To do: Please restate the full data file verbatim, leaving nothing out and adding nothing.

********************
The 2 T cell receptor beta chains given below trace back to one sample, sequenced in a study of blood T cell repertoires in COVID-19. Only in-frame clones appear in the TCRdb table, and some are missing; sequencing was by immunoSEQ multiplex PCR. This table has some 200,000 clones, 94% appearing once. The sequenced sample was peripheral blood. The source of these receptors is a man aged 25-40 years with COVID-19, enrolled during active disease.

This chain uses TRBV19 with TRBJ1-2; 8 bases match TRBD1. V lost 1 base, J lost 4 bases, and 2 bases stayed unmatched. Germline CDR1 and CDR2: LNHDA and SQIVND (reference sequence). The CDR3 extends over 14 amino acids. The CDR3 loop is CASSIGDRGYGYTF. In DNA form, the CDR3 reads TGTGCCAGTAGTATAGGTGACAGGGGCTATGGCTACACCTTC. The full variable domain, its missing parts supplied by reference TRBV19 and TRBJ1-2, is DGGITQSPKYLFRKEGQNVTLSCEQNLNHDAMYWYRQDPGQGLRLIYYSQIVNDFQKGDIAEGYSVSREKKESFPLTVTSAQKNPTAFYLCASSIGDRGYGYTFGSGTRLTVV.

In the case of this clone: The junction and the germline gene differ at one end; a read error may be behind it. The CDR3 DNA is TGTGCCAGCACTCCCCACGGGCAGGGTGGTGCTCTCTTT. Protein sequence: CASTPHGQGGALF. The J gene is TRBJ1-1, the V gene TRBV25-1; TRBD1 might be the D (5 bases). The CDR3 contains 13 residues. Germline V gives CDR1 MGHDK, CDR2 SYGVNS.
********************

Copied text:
The 2 T cell receptor beta chains given below trace back to one sample, sequenced in a study of blood T cell repertoires in COVID-19. Only in-frame clones appear in the TCRdb table, and some are missing; sequencing was by immunoSEQ multiplex PCR. This table has some 200,000 clones, 94% appearing once. The sequenced sample was peripheral blood. The source of these receptors is a man aged 25-40 years with COVID-19, enrolled during active disease.

This chain uses TRBV19 with TRBJ1-2; 8 bases match TRBD1. V lost 1 base, J lost 4 bases, and 2 bases stayed unmatched. Germline CDR1 and CDR2: LNHDA and SQIVND (reference sequence). The CDR3 extends over 14 amino acids. The CDR3 loop is CASSIGDRGYGYTF. In DNA form, the CDR3 reads TGTGCCAGTAGTATAGGTGACAGGGGCTATGGCTACACCTTC. The full variable domain, its missing parts supplied by reference TRBV19 and TRBJ1-2, is DGGITQSPKYLFRKEGQNVTLSCEQNLNHDAMYWYRQDPGQGLRLIYYSQIVNDFQKGDIAEGYSVSREKKESFPLTVTSAQKNPTAFYLCASSIGDRGYGYTFGSGTRLTVV.

In the case of this clone: The junction and the germline gene differ at one end; a read error may be behind it. The CDR3 DNA is TGTGCCAGCACTCCCCACGGGCAGGGTGGTGCTCTCTTT. Protein sequence: CASTPHGQGGALF. The J gene is TRBJ1-1, the V gene TRBV25-1; TRBD1 might be the D (5 bases). The CDR3 contains 13 residues. Germline V gives CDR1 MGHDK, CDR2 SYGVNS.